- New temples will be built in 20 areas, ranging from Norway to South Africa to Singapore. (See full list below.)
- The decision to close temples during the initial months of the pandemic reflected the Church’s desire to be good global citizens.
- Stay true to one’s temple covenants and blessings.
Following a period of pandemic-prompted closures, temples around the world are reopening in phases, in adherence to local regulations and safety protocols.
“We are grateful for your patience and devoted service during this changing and challenging period. I pray that your desire to worship and serve in the temple burns more brightly than ever.”
When will Latter-day Saints be able to return to the temples in their districts? When local government regulations allow it and the incidence of COVID-19 in the area is within safe limits.
“Do all you can to bring COVID-19 numbers down in your area so that your temple opportunities can increase. Meanwhile, keep your temple covenants and blessings foremost in your minds and hearts. Stay true to the covenants you have made.”
The Church will construct 20 more temples:
- Oslo, Norway
- Brussels, Belgium
- Vienna, Austria
- Kumasi, Ghana
- Beira, Mozambique
- Cape Town, South Africa
- Singapore, Republic of Singapore
- Belo Horizonte, Brazil
- Cali, Colombia
- Querétaro, México
- Torreón, México
- Helena, Montana
- Casper, Wyoming
- Grand Junction, Colorado
- Farmington, New Mexico
- Burley, Idaho
- Eugene, Oregon
- Elko, Nevada
- Yorba Linda, California
- Smithfield, Utah
“Temples are a vital part of the Restoration of the gospel of Jesus Christ in its fullness. Ordinances of the temple fill our lives with power and strength—available in no other way. We thank God for those blessings.”
In the news:
- In a video message on Palm Sunday, President Nelson invited all to feel “the peace and hope of Easter” by focusing on the Savior.
- During a special, virtual family Christmas devotional to his large and growing posterity on Dec. 20, 2020, President Nelson spoke of joy.
- President Nelson offered the concluding address of the First Presidency Christmas Devotional on Dec. 6, 2020. He said there is “nothing more important we can do this Christmas” than to focus on the Savior.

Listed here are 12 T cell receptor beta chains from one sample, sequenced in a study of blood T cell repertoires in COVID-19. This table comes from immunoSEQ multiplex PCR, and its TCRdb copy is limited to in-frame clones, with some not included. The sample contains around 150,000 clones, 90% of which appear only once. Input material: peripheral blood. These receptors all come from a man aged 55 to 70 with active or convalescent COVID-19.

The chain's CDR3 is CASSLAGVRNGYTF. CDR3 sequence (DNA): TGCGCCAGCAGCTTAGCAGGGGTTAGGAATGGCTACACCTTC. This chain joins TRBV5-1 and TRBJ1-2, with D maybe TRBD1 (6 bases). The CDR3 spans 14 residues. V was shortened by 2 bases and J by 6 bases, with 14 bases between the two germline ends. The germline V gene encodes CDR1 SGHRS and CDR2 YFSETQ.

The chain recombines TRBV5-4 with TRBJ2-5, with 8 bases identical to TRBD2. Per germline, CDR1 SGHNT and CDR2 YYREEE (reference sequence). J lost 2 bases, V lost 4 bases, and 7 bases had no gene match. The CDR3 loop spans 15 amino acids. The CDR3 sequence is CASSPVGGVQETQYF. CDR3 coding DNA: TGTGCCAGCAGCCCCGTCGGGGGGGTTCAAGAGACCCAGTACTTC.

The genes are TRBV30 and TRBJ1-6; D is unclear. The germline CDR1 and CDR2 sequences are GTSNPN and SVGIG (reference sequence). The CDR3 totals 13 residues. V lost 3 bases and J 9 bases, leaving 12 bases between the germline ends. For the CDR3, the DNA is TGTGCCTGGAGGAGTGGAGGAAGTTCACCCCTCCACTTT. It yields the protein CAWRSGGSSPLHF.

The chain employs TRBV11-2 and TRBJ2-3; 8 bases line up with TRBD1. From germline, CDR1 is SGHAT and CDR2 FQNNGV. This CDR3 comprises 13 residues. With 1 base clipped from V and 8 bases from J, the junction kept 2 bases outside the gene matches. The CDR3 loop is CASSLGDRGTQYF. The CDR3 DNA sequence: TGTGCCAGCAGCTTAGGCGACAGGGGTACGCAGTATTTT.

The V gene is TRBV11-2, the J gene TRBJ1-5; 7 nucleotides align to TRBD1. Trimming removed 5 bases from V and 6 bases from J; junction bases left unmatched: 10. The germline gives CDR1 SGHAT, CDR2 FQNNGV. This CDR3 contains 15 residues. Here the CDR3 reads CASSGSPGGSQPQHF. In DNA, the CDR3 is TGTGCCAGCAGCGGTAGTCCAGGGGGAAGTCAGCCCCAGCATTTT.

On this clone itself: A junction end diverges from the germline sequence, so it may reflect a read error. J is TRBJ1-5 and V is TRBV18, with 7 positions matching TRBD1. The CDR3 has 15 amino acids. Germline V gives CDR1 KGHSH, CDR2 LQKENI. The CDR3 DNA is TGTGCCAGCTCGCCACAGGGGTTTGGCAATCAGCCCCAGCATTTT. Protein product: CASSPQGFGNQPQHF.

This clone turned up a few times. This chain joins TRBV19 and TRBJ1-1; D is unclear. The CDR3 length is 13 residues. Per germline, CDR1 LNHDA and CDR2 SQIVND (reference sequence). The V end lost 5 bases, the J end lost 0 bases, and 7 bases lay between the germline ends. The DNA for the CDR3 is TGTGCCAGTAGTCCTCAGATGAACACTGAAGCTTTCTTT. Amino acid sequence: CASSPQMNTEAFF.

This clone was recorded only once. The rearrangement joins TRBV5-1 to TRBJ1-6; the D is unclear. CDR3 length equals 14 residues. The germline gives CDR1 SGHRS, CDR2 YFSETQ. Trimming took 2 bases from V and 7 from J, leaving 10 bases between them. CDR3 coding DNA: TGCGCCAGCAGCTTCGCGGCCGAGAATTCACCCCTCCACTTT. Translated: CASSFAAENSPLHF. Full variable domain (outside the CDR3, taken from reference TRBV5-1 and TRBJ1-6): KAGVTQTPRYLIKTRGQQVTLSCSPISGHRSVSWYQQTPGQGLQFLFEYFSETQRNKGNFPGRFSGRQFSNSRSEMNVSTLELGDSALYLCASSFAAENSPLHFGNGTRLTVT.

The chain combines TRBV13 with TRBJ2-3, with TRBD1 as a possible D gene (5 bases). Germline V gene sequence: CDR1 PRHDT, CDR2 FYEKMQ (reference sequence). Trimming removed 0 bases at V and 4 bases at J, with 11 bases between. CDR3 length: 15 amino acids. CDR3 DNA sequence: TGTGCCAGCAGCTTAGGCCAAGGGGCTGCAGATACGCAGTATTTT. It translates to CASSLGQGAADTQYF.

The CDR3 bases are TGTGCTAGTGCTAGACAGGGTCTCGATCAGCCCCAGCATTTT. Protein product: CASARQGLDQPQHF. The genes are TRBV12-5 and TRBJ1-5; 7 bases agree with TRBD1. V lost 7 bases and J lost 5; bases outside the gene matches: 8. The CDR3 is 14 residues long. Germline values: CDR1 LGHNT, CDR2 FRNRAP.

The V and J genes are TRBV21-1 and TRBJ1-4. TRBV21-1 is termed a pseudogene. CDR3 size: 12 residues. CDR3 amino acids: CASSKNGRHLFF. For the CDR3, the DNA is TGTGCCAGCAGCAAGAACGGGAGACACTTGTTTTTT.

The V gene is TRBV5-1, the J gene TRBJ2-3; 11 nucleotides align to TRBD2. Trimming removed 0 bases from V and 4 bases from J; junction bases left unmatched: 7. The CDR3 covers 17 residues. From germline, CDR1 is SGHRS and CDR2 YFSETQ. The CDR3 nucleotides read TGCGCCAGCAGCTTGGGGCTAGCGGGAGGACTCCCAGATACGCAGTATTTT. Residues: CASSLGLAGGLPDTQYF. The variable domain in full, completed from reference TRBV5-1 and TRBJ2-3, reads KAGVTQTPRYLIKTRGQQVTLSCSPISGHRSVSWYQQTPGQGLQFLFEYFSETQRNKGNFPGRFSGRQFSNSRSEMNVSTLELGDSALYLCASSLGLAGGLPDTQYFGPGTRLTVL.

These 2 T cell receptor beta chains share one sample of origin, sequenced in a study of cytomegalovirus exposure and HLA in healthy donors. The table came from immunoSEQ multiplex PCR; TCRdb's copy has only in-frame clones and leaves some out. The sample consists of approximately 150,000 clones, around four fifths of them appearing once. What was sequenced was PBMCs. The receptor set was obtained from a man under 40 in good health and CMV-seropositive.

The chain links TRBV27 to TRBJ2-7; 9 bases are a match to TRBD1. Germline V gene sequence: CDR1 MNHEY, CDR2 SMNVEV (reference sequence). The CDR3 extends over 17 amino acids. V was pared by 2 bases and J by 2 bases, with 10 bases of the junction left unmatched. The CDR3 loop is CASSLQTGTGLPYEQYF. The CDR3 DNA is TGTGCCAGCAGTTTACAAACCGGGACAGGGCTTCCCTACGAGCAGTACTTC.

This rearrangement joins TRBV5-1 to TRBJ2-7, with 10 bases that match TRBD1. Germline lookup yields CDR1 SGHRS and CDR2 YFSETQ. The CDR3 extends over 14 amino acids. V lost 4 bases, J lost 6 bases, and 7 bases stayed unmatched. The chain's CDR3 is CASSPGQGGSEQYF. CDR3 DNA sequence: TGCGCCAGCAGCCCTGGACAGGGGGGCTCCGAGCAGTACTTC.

- President Nelson shared “a fast-acting, long-lasting spiritual remedy” with the world on Nov. 20, 2020. He later expressed gratitude to all who responded to his invitation to #GiveThanks.
- In his three years as leader of the nearly 17 million Latter-day Saints worldwide, President Nelson has traveled extensively, changed Church organization and issued several historic invitations.
About the speaker:
- President Russell M. Nelson became the 17th President of The Church of Jesus Christ of Latter-day Saints in January 2018.
- He was a member of the Quorum of the Twelve Apostles for 34 years.
- A renowned surgeon, President Nelson assisted on the first-ever human open-heart surgery with a heart-lung machine. In June 2018, the University of Utah honored President Nelson with an endowed chair in surgery.
- He and his late wife, Sister Dantzel White Nelson, who died in 2005, have 10 children, 57 grandchildren, and 140 great-grandchildren.
- He married Sister Wendy Watson in 2006.
- President Nelson turned 96 years old on Sept. 9, 2020.
Recently on social:
- “As we near the end of a challenging year, one that may feel to many as a time of uncertainty and darkness,” President Nelson wrote on Dec. 21, the day of the winter solstice, “Let us never forget that the light of hope still shines brightly.”
- On Jan. 19, President Nelson posted a picture of him receiving the COVID-19 vaccine, and said that “vaccinations administered by competent medical professionals protect health and preserve life.”
- President Nelson invited all to #GiveThanks for seven days in November, and to thank God through daily prayer.